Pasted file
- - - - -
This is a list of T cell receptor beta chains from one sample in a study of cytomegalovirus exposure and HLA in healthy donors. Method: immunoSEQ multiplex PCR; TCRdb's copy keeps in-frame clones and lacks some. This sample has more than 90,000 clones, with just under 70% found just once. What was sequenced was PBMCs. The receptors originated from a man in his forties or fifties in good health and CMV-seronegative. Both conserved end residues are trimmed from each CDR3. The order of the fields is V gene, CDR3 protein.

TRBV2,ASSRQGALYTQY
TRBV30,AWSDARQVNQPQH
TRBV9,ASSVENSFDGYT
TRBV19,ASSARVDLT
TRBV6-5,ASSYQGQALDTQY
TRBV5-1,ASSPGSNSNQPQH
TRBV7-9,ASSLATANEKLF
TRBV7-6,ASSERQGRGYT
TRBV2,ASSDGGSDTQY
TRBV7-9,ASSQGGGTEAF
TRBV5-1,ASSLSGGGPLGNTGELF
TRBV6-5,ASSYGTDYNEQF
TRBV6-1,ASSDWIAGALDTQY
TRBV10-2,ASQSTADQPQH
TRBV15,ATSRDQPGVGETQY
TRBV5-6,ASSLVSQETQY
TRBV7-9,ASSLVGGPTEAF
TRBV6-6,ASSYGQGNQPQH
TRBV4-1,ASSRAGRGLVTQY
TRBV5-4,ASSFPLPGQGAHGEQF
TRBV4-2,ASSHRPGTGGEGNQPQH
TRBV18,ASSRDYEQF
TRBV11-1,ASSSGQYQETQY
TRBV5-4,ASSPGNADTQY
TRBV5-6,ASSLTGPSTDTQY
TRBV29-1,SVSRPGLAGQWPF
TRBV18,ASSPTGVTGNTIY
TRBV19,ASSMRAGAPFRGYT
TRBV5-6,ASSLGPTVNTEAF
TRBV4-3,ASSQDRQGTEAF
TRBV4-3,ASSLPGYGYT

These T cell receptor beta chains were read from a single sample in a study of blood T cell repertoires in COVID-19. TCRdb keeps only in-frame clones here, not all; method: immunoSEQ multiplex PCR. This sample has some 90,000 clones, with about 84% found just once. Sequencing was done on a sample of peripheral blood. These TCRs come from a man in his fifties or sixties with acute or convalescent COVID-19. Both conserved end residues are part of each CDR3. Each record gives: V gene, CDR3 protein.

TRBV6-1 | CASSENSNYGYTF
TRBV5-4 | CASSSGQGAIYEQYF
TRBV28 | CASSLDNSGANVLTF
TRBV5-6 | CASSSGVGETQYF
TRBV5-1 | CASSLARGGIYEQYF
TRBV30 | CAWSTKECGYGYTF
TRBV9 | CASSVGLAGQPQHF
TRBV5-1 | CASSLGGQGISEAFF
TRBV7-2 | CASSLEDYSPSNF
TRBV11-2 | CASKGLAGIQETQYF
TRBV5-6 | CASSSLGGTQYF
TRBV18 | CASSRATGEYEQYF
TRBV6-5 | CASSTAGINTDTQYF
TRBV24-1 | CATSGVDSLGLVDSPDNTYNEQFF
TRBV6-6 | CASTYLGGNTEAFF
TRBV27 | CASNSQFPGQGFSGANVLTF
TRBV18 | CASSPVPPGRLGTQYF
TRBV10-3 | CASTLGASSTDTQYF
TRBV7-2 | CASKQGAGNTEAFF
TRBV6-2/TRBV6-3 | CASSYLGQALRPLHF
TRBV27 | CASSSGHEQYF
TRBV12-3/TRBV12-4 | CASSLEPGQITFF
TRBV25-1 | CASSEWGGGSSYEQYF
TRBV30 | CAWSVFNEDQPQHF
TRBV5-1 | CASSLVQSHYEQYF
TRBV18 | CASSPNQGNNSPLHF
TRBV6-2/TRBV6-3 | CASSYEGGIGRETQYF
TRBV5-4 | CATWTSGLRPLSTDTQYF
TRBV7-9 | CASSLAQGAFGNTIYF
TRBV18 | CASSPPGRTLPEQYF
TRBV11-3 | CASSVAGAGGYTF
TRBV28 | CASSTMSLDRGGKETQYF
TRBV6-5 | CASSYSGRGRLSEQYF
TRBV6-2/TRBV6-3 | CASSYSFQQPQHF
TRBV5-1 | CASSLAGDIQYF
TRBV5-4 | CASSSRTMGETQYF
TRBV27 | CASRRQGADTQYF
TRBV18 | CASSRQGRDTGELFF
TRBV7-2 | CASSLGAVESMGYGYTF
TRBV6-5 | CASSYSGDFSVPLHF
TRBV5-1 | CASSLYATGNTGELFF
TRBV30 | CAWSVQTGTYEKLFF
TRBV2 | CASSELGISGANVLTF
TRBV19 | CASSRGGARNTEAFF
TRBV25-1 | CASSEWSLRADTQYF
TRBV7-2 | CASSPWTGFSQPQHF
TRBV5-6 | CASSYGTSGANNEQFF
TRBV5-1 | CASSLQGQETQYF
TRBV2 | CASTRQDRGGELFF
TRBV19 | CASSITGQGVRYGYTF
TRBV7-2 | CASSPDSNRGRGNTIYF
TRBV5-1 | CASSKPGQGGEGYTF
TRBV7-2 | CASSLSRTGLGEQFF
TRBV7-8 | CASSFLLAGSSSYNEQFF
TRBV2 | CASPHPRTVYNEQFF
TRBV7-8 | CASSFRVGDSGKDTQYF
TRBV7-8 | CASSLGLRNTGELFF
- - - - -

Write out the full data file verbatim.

This is a list of T cell receptor beta chains from one sample in a study of cytomegalovirus exposure and HLA in healthy donors. Method: immunoSEQ multiplex PCR; TCRdb's copy keeps in-frame clones and lacks some. This sample has more than 90,000 clones, with just under 70% found just once. What was sequenced was PBMCs. The receptors originated from a man in his forties or fifties in good health and CMV-seronegative. Both conserved end residues are trimmed from each CDR3. The order of the fields is V gene, CDR3 protein.

TRBV2,ASSRQGALYTQY
TRBV30,AWSDARQVNQPQH
TRBV9,ASSVENSFDGYT
TRBV19,ASSARVDLT
TRBV6-5,ASSYQGQALDTQY
TRBV5-1,ASSPGSNSNQPQH
TRBV7-9,ASSLATANEKLF
TRBV7-6,ASSERQGRGYT
TRBV2,ASSDGGSDTQY
TRBV7-9,ASSQGGGTEAF
TRBV5-1,ASSLSGGGPLGNTGELF
TRBV6-5,ASSYGTDYNEQF
TRBV6-1,ASSDWIAGALDTQY
TRBV10-2,ASQSTADQPQH
TRBV15,ATSRDQPGVGETQY
TRBV5-6,ASSLVSQETQY
TRBV7-9,ASSLVGGPTEAF
TRBV6-6,ASSYGQGNQPQH
TRBV4-1,ASSRAGRGLVTQY
TRBV5-4,ASSFPLPGQGAHGEQF
TRBV4-2,ASSHRPGTGGEGNQPQH
TRBV18,ASSRDYEQF
TRBV11-1,ASSSGQYQETQY
TRBV5-4,ASSPGNADTQY
TRBV5-6,ASSLTGPSTDTQY
TRBV29-1,SVSRPGLAGQWPF
TRBV18,ASSPTGVTGNTIY
TRBV19,ASSMRAGAPFRGYT
TRBV5-6,ASSLGPTVNTEAF
TRBV4-3,ASSQDRQGTEAF
TRBV4-3,ASSLPGYGYT

These T cell receptor beta chains were read from a single sample in a study of blood T cell repertoires in COVID-19. TCRdb keeps only in-frame clones here, not all; method: immunoSEQ multiplex PCR. This sample has some 90,000 clones, with about 84% found just once. Sequencing was done on a sample of peripheral blood. These TCRs come from a man in his fifties or sixties with acute or convalescent COVID-19. Both conserved end residues are part of each CDR3. Each record gives: V gene, CDR3 protein.

TRBV6-1 | CASSENSNYGYTF
TRBV5-4 | CASSSGQGAIYEQYF
TRBV28 | CASSLDNSGANVLTF
TRBV5-6 | CASSSGVGETQYF
TRBV5-1 | CASSLARGGIYEQYF
TRBV30 | CAWSTKECGYGYTF
TRBV9 | CASSVGLAGQPQHF
TRBV5-1 | CASSLGGQGISEAFF
TRBV7-2 | CASSLEDYSPSNF
TRBV11-2 | CASKGLAGIQETQYF
TRBV5-6 | CASSSLGGTQYF
TRBV18 | CASSRATGEYEQYF
TRBV6-5 | CASSTAGINTDTQYF
TRBV24-1 | CATSGVDSLGLVDSPDNTYNEQFF
TRBV6-6 | CASTYLGGNTEAFF
TRBV27 | CASNSQFPGQGFSGANVLTF
TRBV18 | CASSPVPPGRLGTQYF
TRBV10-3 | CASTLGASSTDTQYF
TRBV7-2 | CASKQGAGNTEAFF
TRBV6-2/TRBV6-3 | CASSYLGQALRPLHF
TRBV27 | CASSSGHEQYF
TRBV12-3/TRBV12-4 | CASSLEPGQITFF
TRBV25-1 | CASSEWGGGSSYEQYF
TRBV30 | CAWSVFNEDQPQHF
TRBV5-1 | CASSLVQSHYEQYF
TRBV18 | CASSPNQGNNSPLHF
TRBV6-2/TRBV6-3 | CASSYEGGIGRETQYF
TRBV5-4 | CATWTSGLRPLSTDTQYF
TRBV7-9 | CASSLAQGAFGNTIYF
TRBV18 | CASSPPGRTLPEQYF
TRBV11-3 | CASSVAGAGGYTF
TRBV28 | CASSTMSLDRGGKETQYF
TRBV6-5 | CASSYSGRGRLSEQYF
TRBV6-2/TRBV6-3 | CASSYSFQQPQHF
TRBV5-1 | CASSLAGDIQYF
TRBV5-4 | CASSSRTMGETQYF
TRBV27 | CASRRQGADTQYF
TRBV18 | CASSRQGRDTGELFF
TRBV7-2 | CASSLGAVESMGYGYTF
TRBV6-5 | CASSYSGDFSVPLHF
TRBV5-1 | CASSLYATGNTGELFF
TRBV30 | CAWSVQTGTYEKLFF
TRBV2 | CASSELGISGANVLTF
TRBV19 | CASSRGGARNTEAFF
TRBV25-1 | CASSEWSLRADTQYF
TRBV7-2 | CASSPWTGFSQPQHF
TRBV5-6 | CASSYGTSGANNEQFF
TRBV5-1 | CASSLQGQETQYF
TRBV2 | CASTRQDRGGELFF
TRBV19 | CASSITGQGVRYGYTF
TRBV7-2 | CASSPDSNRGRGNTIYF
TRBV5-1 | CASSKPGQGGEGYTF
TRBV7-2 | CASSLSRTGLGEQFF
TRBV7-8 | CASSFLLAGSSSYNEQFF
TRBV2 | CASPHPRTVYNEQFF
TRBV7-8 | CASSFRVGDSGKDTQYF
TRBV7-8 | CASSLGLRNTGELFF